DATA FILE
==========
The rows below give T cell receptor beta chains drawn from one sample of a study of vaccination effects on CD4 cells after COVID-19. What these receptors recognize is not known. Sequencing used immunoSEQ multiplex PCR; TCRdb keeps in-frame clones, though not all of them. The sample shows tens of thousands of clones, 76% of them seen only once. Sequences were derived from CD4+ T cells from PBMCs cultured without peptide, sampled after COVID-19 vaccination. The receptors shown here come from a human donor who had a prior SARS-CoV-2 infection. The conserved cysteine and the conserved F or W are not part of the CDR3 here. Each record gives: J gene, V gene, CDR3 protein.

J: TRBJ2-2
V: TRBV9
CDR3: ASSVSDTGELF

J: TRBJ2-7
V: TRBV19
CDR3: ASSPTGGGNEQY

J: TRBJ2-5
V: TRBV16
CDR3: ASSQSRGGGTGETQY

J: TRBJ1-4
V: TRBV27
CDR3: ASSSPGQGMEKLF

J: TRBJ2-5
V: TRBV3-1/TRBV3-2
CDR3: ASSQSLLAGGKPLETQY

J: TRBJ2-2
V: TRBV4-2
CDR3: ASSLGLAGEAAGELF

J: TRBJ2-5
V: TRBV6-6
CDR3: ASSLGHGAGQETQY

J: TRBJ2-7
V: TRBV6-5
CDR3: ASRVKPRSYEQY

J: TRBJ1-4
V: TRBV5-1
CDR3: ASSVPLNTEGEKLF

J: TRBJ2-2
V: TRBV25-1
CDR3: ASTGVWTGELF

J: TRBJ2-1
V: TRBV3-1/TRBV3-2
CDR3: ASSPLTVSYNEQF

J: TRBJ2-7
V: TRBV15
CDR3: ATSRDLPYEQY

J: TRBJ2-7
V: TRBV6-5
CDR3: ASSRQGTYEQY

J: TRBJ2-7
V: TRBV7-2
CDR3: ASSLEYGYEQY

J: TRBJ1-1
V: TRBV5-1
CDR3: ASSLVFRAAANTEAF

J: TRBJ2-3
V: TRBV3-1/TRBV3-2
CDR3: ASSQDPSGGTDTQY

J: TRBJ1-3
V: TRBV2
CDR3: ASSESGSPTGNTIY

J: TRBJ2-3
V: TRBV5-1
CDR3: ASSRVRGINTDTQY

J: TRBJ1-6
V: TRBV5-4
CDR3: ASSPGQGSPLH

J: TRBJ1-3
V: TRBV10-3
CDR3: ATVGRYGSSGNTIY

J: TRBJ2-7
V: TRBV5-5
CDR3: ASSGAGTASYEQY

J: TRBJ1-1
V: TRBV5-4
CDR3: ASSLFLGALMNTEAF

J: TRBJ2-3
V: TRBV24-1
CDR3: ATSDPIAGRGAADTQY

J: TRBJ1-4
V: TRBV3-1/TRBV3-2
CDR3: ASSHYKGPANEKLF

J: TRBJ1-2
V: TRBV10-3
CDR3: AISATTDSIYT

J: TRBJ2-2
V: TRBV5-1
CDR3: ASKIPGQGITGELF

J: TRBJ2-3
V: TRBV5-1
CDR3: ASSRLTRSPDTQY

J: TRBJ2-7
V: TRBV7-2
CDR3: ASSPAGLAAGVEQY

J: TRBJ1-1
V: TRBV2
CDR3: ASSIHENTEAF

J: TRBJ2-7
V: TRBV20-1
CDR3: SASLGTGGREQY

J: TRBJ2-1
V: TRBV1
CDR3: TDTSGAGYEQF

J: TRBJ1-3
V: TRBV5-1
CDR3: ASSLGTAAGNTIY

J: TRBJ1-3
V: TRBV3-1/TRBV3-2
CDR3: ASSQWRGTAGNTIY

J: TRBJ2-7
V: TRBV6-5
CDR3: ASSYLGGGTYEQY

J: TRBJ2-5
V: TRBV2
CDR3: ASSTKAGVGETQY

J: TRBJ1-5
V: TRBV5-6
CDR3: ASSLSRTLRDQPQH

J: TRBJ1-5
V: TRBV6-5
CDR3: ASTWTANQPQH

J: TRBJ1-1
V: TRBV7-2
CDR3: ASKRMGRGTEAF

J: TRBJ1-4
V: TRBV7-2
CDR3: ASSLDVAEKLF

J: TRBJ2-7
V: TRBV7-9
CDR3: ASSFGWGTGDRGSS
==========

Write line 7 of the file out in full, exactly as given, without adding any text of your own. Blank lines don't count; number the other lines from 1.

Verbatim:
CDR3: ASSPTGGGNEQY